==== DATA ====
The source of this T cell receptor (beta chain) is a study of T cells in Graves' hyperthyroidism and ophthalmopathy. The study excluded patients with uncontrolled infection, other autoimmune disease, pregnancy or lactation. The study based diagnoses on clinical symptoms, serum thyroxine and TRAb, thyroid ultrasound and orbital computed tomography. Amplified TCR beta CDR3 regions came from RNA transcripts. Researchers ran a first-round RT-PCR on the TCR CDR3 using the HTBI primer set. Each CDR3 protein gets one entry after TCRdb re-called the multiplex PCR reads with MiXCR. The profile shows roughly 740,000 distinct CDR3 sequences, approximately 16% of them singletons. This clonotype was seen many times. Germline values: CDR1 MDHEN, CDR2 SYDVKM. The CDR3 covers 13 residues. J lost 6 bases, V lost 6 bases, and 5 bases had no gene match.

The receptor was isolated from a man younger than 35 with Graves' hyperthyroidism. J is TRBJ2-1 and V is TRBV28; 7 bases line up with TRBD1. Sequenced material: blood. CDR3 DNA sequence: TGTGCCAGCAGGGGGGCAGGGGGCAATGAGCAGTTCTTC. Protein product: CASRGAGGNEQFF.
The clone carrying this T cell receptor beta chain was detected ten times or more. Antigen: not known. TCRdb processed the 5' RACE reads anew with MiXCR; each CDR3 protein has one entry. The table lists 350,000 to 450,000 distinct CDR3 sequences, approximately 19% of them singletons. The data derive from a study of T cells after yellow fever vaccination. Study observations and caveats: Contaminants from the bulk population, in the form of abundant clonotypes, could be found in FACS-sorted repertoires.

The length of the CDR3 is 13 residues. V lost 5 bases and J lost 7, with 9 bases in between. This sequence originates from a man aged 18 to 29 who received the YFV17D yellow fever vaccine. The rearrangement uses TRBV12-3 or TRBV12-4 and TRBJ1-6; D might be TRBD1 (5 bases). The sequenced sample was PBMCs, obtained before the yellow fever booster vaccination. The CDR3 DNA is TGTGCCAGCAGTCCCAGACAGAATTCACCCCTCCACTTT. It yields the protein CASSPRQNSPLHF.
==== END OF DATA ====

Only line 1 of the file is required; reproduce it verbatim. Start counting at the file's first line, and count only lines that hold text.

The source of this T cell receptor (beta chain) is a study of T cells in Graves' hyperthyroidism and ophthalmopathy. The study excluded patients with uncontrolled infection, other autoimmune disease, pregnancy or lactation. The study based diagnoses on clinical symptoms, serum thyroxine and TRAb, thyroid ultrasound and orbital computed tomography. Amplified TCR beta CDR3 regions came from RNA transcripts. Researchers ran a first-round RT-PCR on the TCR CDR3 using the HTBI primer set. Each CDR3 protein gets one entry after TCRdb re-called the multiplex PCR reads with MiXCR. The profile shows roughly 740,000 distinct CDR3 sequences, approximately 16% of them singletons. This clonotype was seen many times. Germline values: CDR1 MDHEN, CDR2 SYDVKM. The CDR3 covers 13 residues. J lost 6 bases, V lost 6 bases, and 5 bases had no gene match.